Walk Way To Better Health

Walking promotes better circulation and respiration. It may actually lessen the chances of heart attack by opening up the narrowed areas in the coronary blood vessels as shown by some evidence in clinical studies. Walking may increase the elasticity of blood vessels decreasing the likelihood of stroke, which is sometimes caused by the rupture of blood vessels under pressure. Living a sedentary life, coupled with diabetes, high blood pressure and smoking, necessitates weight reduction especially for overweight and obese individuals.

Obesity is usually associated with premature death, disability and many other diseases notably hypertension, heart disease and respiratory disorders. For these reasons, exercise and good eating habits are important in maintaining a healthy lifestyle.

There is a wrong perception that exercise increases the appetite. On the contrary, there are studies that suggest that exercise decrease appetite by regulating the brain center that controls it. It redirects the blood flow away from the digestive tract; and stimulates the utilization of blood fats, instead of blood sugar, by the muscles. An estimated 120-150 calories are burned every hour by just strolling at 1 mph while 240-300 calories per hour are burned by walking at 3 mph. It takes 3,500 calories to be burned in order to lose one pound just by walking at a moderate pace. An hour a day walk can burn up to three pounds in one month.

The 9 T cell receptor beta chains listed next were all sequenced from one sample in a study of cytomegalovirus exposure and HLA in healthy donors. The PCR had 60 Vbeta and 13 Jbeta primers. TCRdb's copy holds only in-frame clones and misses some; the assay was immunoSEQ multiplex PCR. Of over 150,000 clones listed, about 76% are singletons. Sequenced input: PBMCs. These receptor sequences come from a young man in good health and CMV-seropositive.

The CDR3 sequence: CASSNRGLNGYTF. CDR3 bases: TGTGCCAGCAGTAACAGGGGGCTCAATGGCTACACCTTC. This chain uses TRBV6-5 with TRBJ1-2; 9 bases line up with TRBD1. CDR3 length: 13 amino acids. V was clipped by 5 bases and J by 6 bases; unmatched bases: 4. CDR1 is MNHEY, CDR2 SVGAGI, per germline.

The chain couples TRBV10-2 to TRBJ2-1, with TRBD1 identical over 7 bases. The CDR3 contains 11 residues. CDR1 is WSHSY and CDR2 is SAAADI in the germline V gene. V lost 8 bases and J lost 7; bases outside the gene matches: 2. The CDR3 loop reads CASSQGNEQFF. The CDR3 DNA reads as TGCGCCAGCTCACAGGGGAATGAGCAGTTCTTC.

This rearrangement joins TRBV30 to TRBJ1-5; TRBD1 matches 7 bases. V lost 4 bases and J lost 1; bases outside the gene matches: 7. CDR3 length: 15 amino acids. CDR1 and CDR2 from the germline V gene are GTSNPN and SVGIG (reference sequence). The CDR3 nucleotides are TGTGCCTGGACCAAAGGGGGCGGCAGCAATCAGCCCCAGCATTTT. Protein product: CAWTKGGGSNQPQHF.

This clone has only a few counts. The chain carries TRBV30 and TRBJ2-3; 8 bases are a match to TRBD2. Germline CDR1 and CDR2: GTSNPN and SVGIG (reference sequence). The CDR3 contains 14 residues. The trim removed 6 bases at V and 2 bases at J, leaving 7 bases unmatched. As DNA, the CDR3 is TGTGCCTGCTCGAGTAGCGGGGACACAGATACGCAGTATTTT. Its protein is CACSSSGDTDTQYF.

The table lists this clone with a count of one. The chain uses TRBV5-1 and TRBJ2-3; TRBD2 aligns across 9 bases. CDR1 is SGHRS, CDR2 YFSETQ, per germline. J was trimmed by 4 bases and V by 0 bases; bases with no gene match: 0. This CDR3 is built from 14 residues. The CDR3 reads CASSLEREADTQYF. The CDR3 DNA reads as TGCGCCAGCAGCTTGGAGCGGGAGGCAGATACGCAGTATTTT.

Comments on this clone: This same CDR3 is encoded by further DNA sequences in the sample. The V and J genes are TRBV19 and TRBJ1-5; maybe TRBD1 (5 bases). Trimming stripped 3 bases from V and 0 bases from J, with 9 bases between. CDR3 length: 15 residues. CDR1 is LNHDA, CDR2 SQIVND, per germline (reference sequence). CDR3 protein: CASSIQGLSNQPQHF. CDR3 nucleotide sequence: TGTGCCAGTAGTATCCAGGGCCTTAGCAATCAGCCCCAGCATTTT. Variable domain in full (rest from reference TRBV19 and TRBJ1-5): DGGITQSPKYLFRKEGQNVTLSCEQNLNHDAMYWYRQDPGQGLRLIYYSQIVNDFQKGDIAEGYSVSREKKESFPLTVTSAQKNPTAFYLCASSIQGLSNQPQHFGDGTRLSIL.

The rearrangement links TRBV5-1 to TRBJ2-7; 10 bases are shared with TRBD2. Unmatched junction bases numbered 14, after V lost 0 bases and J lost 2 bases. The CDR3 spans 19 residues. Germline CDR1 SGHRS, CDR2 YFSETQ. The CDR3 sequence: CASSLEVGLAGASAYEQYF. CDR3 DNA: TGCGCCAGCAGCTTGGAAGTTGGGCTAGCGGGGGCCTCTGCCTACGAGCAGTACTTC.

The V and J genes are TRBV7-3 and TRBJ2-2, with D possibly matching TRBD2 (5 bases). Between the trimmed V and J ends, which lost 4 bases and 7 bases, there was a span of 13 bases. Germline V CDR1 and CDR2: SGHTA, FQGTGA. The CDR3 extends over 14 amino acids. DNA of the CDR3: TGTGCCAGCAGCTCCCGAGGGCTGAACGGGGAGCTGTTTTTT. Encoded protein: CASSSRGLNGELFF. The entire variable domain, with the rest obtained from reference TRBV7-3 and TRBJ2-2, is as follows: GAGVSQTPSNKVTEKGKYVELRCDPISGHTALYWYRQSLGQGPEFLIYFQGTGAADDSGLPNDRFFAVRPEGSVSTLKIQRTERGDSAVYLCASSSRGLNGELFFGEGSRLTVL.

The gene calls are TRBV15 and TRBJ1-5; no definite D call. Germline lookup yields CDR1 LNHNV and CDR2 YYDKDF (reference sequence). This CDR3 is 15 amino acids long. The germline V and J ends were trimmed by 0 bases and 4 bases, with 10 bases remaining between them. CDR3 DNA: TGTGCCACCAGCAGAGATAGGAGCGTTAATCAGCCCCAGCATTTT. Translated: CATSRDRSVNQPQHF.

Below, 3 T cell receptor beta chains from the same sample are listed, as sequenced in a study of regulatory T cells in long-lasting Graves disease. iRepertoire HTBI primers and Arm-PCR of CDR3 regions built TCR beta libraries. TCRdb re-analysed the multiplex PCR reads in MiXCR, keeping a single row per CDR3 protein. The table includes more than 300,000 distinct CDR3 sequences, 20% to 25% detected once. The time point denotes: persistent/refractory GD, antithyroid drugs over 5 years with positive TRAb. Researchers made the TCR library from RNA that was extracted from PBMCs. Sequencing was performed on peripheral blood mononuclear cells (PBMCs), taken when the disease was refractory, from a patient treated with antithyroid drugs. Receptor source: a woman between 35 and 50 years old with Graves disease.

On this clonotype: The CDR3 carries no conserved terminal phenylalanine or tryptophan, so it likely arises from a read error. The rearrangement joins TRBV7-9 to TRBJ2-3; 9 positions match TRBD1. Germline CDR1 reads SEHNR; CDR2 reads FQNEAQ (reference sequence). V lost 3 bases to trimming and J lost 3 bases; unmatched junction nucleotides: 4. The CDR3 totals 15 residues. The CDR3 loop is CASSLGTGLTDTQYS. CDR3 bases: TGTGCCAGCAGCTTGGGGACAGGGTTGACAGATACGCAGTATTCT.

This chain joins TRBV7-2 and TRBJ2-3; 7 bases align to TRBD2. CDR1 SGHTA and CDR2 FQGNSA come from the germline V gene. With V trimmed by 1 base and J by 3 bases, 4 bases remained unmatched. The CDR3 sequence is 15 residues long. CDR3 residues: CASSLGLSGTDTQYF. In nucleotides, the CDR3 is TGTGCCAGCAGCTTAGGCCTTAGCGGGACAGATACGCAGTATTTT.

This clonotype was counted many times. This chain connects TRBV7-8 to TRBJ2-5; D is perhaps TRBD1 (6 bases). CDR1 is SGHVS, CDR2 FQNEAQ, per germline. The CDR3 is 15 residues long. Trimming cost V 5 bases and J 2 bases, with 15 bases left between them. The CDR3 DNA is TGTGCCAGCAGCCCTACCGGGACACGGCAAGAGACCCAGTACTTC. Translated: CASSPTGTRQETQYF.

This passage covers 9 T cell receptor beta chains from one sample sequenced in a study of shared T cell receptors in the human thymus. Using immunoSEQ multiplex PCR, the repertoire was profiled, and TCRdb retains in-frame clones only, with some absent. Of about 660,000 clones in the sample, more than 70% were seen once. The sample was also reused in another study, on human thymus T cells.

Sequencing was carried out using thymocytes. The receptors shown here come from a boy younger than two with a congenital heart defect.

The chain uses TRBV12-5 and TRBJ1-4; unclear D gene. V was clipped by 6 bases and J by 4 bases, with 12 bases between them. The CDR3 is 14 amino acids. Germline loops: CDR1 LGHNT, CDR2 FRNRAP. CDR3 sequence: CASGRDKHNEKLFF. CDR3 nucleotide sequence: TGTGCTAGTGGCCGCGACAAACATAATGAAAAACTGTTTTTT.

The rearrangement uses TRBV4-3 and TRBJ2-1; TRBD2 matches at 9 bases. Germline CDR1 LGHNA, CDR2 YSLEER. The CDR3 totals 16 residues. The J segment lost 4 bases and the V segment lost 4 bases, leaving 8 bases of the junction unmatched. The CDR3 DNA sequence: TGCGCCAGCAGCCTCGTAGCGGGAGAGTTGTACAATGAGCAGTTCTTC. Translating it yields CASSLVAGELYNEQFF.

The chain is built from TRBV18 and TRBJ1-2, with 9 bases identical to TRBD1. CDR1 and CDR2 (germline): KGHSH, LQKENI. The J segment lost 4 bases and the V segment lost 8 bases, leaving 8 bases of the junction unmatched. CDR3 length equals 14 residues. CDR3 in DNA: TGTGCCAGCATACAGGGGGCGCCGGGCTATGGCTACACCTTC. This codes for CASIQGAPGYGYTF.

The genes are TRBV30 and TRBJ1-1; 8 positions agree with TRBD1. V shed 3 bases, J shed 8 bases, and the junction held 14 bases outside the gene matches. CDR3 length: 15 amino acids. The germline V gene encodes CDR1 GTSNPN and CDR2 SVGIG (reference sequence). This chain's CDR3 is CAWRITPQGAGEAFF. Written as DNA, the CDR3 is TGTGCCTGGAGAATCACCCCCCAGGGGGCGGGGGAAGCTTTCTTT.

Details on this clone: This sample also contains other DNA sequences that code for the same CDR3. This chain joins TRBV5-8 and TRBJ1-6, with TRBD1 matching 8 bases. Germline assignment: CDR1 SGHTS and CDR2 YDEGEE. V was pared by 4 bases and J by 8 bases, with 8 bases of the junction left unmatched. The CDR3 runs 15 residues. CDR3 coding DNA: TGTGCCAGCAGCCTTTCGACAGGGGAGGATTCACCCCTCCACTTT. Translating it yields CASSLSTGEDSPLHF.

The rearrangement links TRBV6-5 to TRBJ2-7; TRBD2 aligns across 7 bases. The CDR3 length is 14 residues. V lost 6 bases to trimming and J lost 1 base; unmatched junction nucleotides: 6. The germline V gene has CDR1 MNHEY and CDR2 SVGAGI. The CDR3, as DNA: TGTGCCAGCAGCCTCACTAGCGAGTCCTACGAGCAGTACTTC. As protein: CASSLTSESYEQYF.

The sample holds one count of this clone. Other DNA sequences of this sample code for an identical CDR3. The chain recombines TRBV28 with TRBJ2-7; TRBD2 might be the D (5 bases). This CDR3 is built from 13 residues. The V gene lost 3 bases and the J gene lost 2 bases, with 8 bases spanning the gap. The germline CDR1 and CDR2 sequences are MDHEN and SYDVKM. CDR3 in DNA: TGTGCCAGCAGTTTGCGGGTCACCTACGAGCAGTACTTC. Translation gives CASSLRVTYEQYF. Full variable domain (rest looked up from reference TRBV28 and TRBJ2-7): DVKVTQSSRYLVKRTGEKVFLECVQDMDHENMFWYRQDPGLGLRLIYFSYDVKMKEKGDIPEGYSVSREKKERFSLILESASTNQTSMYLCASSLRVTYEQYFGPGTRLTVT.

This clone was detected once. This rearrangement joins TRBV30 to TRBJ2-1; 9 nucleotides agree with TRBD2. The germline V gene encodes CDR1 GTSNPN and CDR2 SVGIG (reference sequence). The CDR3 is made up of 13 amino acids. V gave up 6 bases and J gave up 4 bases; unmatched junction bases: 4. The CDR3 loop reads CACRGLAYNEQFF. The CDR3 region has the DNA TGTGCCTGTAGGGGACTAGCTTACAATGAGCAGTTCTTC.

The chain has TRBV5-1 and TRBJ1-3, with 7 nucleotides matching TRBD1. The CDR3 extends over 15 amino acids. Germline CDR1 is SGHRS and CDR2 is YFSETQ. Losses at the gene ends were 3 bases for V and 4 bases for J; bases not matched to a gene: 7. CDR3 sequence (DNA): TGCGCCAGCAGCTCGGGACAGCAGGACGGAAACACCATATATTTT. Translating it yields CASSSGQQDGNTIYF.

Walking can actually flatten and make firm your abdomen and at the same time eliminate that doughy look in your thighs. A less active lifestyle, sometimes brought about by retirement hastens the aging process. Once the aging process accelerates then you become more and more vulnerable to physical and psychological problems. Retirement from work should not mean retirement from everything else, including exercise. You should always continue being active and physical even during your retirement years. Retirement should not mean endless hours in front of the television with a continuous supply of food. Rather you should try to continue an active lifestyle by incorporating exercise in your retirement routine.

Walking daily with your loved one or a friend will not only improve your physical health but will also create a stronger bond between the two of you. An effective walking routine consists of a 45-60 minutes walk at least three times a week. At the beginning, however, a six-week conditioning period is recommended, especially for older people or those unaccustomed to exercise. Start with a 15-minute walk every other day for two weeks then gradually increase it to 30 minutes the next two weeks, then working up to four 45-60 minute sessions a week. Comfort and time spend are the two primary concerns when walking. Be regular and consistent. Try to walk at least three times a week and no less than. A walking routine broken into several minutes a day is as effective as an hour of continuous walk. Although walking is the safest form of exercise, try to consult your doctor before starting your regimen. Avoid walking immediately after meals. If you become tired, stop and rest. Don’t push your body until you’re gasping for breath. Wear comfortable shoes and walk smoothly, putting energy into each step.